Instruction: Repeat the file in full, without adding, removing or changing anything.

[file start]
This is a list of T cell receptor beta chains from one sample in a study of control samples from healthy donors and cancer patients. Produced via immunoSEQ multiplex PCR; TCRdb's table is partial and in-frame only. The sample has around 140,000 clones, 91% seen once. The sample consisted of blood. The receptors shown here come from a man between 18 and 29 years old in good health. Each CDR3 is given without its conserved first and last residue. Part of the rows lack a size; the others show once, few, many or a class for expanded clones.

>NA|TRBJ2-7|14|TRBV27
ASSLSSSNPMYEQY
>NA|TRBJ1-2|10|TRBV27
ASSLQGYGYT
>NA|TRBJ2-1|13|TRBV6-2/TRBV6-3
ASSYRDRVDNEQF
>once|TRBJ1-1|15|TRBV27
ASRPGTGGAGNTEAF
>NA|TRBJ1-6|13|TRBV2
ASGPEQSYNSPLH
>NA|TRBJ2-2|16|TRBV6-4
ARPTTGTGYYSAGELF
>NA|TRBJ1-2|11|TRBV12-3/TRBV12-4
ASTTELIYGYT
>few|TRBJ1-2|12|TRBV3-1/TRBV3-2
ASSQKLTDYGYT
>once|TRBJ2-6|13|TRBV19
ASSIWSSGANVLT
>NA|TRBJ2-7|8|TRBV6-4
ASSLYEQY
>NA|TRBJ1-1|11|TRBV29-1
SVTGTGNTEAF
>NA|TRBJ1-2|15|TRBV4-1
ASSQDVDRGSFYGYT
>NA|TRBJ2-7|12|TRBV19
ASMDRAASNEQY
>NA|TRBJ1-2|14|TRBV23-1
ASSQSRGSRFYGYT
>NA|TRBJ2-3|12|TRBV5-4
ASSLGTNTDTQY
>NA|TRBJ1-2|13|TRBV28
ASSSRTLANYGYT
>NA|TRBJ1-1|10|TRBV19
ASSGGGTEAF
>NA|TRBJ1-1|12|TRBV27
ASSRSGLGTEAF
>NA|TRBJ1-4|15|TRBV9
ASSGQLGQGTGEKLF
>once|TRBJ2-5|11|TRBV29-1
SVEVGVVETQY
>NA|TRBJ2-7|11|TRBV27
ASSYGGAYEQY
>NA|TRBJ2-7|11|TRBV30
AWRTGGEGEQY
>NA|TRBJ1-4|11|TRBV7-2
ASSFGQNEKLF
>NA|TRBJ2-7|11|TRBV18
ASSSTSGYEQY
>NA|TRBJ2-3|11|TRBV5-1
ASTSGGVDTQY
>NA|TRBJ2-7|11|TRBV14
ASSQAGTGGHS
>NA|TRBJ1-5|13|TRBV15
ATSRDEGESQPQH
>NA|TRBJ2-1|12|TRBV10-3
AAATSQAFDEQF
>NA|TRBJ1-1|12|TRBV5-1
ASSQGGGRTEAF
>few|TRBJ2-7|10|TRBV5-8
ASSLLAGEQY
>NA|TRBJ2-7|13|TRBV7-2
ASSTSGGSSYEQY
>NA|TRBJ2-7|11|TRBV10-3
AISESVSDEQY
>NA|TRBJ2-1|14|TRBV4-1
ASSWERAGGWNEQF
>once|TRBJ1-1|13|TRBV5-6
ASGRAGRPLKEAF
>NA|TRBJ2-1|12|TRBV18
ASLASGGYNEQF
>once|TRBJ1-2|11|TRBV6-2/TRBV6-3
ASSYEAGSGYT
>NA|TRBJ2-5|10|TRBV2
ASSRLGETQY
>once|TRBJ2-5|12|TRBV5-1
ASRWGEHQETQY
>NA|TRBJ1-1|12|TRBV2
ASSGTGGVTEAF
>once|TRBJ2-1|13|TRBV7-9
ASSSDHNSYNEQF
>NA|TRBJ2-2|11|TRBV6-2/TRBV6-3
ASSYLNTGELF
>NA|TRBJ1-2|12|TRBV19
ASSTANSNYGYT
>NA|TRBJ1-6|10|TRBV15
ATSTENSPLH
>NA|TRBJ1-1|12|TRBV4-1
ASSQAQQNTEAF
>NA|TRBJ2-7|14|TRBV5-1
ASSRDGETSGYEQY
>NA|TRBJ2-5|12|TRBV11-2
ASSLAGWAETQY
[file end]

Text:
This is a list of T cell receptor beta chains from one sample in a study of control samples from healthy donors and cancer patients. Produced via immunoSEQ multiplex PCR; TCRdb's table is partial and in-frame only. The sample has around 140,000 clones, 91% seen once. The sample consisted of blood. The receptors shown here come from a man between 18 and 29 years old in good health. Each CDR3 is given without its conserved first and last residue. Part of the rows lack a size; the others show once, few, many or a class for expanded clones.

>NA|TRBJ2-7|14|TRBV27
ASSLSSSNPMYEQY
>NA|TRBJ1-2|10|TRBV27
ASSLQGYGYT
>NA|TRBJ2-1|13|TRBV6-2/TRBV6-3
ASSYRDRVDNEQF
>once|TRBJ1-1|15|TRBV27
ASRPGTGGAGNTEAF
>NA|TRBJ1-6|13|TRBV2
ASGPEQSYNSPLH
>NA|TRBJ2-2|16|TRBV6-4
ARPTTGTGYYSAGELF
>NA|TRBJ1-2|11|TRBV12-3/TRBV12-4
ASTTELIYGYT
>few|TRBJ1-2|12|TRBV3-1/TRBV3-2
ASSQKLTDYGYT
>once|TRBJ2-6|13|TRBV19
ASSIWSSGANVLT
>NA|TRBJ2-7|8|TRBV6-4
ASSLYEQY
>NA|TRBJ1-1|11|TRBV29-1
SVTGTGNTEAF
>NA|TRBJ1-2|15|TRBV4-1
ASSQDVDRGSFYGYT
>NA|TRBJ2-7|12|TRBV19
ASMDRAASNEQY
>NA|TRBJ1-2|14|TRBV23-1
ASSQSRGSRFYGYT
>NA|TRBJ2-3|12|TRBV5-4
ASSLGTNTDTQY
>NA|TRBJ1-2|13|TRBV28
ASSSRTLANYGYT
>NA|TRBJ1-1|10|TRBV19
ASSGGGTEAF
>NA|TRBJ1-1|12|TRBV27
ASSRSGLGTEAF
>NA|TRBJ1-4|15|TRBV9
ASSGQLGQGTGEKLF
>once|TRBJ2-5|11|TRBV29-1
SVEVGVVETQY
>NA|TRBJ2-7|11|TRBV27
ASSYGGAYEQY
>NA|TRBJ2-7|11|TRBV30
AWRTGGEGEQY
>NA|TRBJ1-4|11|TRBV7-2
ASSFGQNEKLF
>NA|TRBJ2-7|11|TRBV18
ASSSTSGYEQY
>NA|TRBJ2-3|11|TRBV5-1
ASTSGGVDTQY
>NA|TRBJ2-7|11|TRBV14
ASSQAGTGGHS
>NA|TRBJ1-5|13|TRBV15
ATSRDEGESQPQH
>NA|TRBJ2-1|12|TRBV10-3
AAATSQAFDEQF
>NA|TRBJ1-1|12|TRBV5-1
ASSQGGGRTEAF
>few|TRBJ2-7|10|TRBV5-8
ASSLLAGEQY
>NA|TRBJ2-7|13|TRBV7-2
ASSTSGGSSYEQY
>NA|TRBJ2-7|11|TRBV10-3
AISESVSDEQY
>NA|TRBJ2-1|14|TRBV4-1
ASSWERAGGWNEQF
>once|TRBJ1-1|13|TRBV5-6
ASGRAGRPLKEAF
>NA|TRBJ2-1|12|TRBV18
ASLASGGYNEQF
>once|TRBJ1-2|11|TRBV6-2/TRBV6-3
ASSYEAGSGYT
>NA|TRBJ2-5|10|TRBV2
ASSRLGETQY
>once|TRBJ2-5|12|TRBV5-1
ASRWGEHQETQY
>NA|TRBJ1-1|12|TRBV2
ASSGTGGVTEAF
>once|TRBJ2-1|13|TRBV7-9
ASSSDHNSYNEQF
>NA|TRBJ2-2|11|TRBV6-2/TRBV6-3
ASSYLNTGELF
>NA|TRBJ1-2|12|TRBV19
ASSTANSNYGYT
>NA|TRBJ1-6|10|TRBV15
ATSTENSPLH
>NA|TRBJ1-1|12|TRBV4-1
ASSQAQQNTEAF
>NA|TRBJ2-7|14|TRBV5-1
ASSRDGETSGYEQY
>NA|TRBJ2-5|12|TRBV11-2
ASSLAGWAETQY